With the strong prevalence of social media, more and more businesses in the optical industry have started their own campaigns. Successful implementation of an optical social media campaign can be a challenge, but if done right, can be very beneficial to your business. Not only does a social campaign blast information to a large amount of people, but it also adds brand personality and value to your company name.
There’s a lot of popular advice out there about social media, but much of it should not be followed if you want to be effective in the eyecare industry specifically. So, we have come up with 7 pieces of advice that you should ignore when implementing your optical social media campaign.
Keeping your social media accounts updated is extremely important. If you aren’t actively posting content, people will be likely to un-follow you altogether. However, there is a fine line between updating consistently and posting too much. Some people believe that by posting more frequently, more people will be exposed and engaged with their content. In reality, posting as often as possible can be spammy and annoying.
How often you post and how engaged your followers are, doesn't always have a positive correlation. Posting too often can be overwhelming to your audience causing them to skip over your updates in the future. There is a large amount of content on the Internet, so your work must stand out from the clutter. Rather than concentrating on how often you post, you should focus on writing and releasing high quality content regularly.
Facebook, Twitter, Instagram, Pinterest, TikTok…the list goes on and on. With all the social media platforms out there today, it is a common perception that you should use every one available in order to reach more people. However, by choosing a select few, you can manage your time more effectively.
If the patients you want to connect with don’t use Instagram, it probably isn’t a wise idea to focus any attention on it. Instead, choose the platforms that your patients use the most and focus on connecting with the right people. By narrowing down the platforms you use, you can focus on creating quality content.
Yes, having followers is critical because the goal of social media is to reach and engage an audience. However, the more followers, doesn’t always mean the better. Think about it this way: would you rather have thousands of followers who had no interest in what you were saying, or a couple hundred followers who actively read and interact with your posts?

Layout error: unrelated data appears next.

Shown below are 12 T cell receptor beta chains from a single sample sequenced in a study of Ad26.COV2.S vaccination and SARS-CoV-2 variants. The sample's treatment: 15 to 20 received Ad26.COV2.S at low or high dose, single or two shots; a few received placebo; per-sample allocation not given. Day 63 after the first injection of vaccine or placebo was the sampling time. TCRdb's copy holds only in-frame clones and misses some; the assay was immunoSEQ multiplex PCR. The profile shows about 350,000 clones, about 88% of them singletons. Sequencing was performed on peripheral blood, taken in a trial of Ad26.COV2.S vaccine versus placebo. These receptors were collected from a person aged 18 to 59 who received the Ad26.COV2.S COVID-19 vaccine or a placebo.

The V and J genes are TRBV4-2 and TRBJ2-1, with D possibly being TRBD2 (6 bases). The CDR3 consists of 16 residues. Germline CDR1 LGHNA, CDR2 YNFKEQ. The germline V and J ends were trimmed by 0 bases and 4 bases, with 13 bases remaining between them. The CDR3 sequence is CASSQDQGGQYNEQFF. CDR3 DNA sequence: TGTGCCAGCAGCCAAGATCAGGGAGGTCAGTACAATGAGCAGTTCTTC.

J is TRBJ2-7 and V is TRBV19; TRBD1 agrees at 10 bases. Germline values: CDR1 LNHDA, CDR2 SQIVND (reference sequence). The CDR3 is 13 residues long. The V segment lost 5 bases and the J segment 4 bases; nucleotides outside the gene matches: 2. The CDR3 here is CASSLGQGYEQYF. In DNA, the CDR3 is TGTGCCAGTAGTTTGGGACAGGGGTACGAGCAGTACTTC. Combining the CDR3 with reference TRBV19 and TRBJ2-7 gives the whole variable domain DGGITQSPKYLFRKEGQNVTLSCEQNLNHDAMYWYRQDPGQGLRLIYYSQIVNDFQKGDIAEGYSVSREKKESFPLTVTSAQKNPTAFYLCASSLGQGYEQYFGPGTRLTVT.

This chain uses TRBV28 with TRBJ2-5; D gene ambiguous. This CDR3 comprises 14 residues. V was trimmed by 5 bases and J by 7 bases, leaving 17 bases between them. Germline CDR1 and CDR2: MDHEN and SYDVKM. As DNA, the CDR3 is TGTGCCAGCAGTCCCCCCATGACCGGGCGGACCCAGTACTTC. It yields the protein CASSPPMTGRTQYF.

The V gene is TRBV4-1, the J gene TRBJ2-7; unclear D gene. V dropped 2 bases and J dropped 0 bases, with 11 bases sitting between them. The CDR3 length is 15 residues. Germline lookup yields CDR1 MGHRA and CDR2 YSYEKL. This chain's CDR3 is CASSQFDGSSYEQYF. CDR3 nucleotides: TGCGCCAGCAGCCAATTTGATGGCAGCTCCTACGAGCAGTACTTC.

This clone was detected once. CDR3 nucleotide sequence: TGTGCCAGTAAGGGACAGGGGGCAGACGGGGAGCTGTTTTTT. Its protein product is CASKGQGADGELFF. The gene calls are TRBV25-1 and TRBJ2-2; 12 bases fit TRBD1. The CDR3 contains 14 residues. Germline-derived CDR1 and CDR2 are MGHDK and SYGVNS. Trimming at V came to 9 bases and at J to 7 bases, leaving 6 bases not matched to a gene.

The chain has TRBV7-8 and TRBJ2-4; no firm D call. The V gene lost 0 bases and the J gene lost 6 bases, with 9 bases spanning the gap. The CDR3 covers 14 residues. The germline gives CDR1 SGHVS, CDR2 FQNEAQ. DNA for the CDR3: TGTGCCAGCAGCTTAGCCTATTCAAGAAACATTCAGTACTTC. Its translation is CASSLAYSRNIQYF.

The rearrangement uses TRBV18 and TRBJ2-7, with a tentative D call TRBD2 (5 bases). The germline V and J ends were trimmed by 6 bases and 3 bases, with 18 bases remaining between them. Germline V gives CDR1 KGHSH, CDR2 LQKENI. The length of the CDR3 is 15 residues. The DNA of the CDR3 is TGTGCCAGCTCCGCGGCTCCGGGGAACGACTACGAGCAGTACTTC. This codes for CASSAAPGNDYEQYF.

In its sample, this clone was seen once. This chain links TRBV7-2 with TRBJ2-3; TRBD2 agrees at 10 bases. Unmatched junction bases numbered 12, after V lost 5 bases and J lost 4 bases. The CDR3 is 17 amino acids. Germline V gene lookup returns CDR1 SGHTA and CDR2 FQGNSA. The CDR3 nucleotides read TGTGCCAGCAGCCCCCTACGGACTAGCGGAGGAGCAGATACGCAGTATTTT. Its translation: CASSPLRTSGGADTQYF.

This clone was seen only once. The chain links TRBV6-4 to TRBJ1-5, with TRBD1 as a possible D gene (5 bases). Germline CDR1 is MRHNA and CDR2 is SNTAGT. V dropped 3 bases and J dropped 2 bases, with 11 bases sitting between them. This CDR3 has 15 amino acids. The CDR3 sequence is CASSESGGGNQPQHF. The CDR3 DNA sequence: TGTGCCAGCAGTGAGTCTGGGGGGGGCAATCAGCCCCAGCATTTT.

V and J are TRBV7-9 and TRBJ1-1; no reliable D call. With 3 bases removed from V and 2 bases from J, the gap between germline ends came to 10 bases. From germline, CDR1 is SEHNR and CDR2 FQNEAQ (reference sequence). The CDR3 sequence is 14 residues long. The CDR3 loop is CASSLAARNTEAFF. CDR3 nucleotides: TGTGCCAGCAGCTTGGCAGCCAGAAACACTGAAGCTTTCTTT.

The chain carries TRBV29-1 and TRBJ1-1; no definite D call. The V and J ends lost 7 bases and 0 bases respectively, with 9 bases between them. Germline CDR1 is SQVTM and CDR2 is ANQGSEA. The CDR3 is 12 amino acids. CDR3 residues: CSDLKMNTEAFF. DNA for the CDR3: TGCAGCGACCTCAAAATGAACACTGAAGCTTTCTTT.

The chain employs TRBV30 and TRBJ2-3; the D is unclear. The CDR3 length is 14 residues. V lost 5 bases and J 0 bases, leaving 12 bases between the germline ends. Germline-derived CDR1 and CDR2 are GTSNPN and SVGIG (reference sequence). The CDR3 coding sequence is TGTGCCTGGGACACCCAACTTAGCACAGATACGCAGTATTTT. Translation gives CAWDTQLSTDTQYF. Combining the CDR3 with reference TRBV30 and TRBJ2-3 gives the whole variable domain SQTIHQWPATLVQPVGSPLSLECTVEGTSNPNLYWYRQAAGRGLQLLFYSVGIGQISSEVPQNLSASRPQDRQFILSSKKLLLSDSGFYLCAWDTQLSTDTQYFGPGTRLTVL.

Attracting a solid base of followers who will repeatedly interact is more important than trying to rack up as many followers as possible. This smaller group will likely be more interested in your products and ultimately become loyal customers.
It is easy to automate all of your posts to go out on your social media pages at a certain time. While it is acceptable to do this with a portion of your posts, you should not automate everything. Social media gives you the ability to interact with your audience in real time. By automating all of your posts, you’re sending a message that you don’t want to listen to your followers, you just want them to read your content. So, make sure you read through comments and respond to them individually.
Also, you should not automate the same content to go out on all your social media platforms at once. People who follow all of your various platforms will catch on to this very quickly, and you can lose your credibility. Use different social media to share different types of content. For example, photos do best on Facebook, and you can post significantly more on Twitter than LinkedIn.
Many people believe that social media is free and can replace traditional media, but this is far from the truth. Even though there are no costs to sign up and post on most social media sites, it isn’t all free. You need to invest in human capital to create content and engage with your followers. Also, to make sure your social media efforts are effective, it is smart to purchase marketing analytics software.
A social media campaign can’t be successful alone. Your social media campaign should work with your traditional media campaign. Let’s say that you have recently printed a coupon in a local paper and want people to know that it’s there, you can use a social platform to inform the public about the coupon.
Your posts on social media should not strictly be professional and technical. Social media gives you the opportunity to be more personal and casual than other media platforms. Posts should be conversational and avoid overly technical terms. By making your social media platforms more relatable to your followers, people will be able to engage with you. Don’t be afraid to show the human side of your practice, or to express a little humor once in a while!
It’s inevitable that someone will disagree with you and express their feelings on your social media page. How to deal with these comments is crucial to your success. Knowing which ones to respond to and which ones to leave alone is the first battle. While some people are writing just to get a rise out of you and don’t need to be answered, other comments need to be addressed. You should admit to your mistakes and address how you will handle certain issues that your followers are concerned with.
Another way people avoid negative comments is to delete them or disable the comment feature altogether. If you decide to disable comments, people will use their own social media sites to bash you. When this happens, you no longer have the ability to monitor the comments being said. Knowing how to respond to negative comments can be beneficial to you and can even change people’s minds about your practice.
We cover the ins and outs of running marketing campaigns in our ebook, OD Handbook: Small Business, Big Profits.
Originally published in August 2013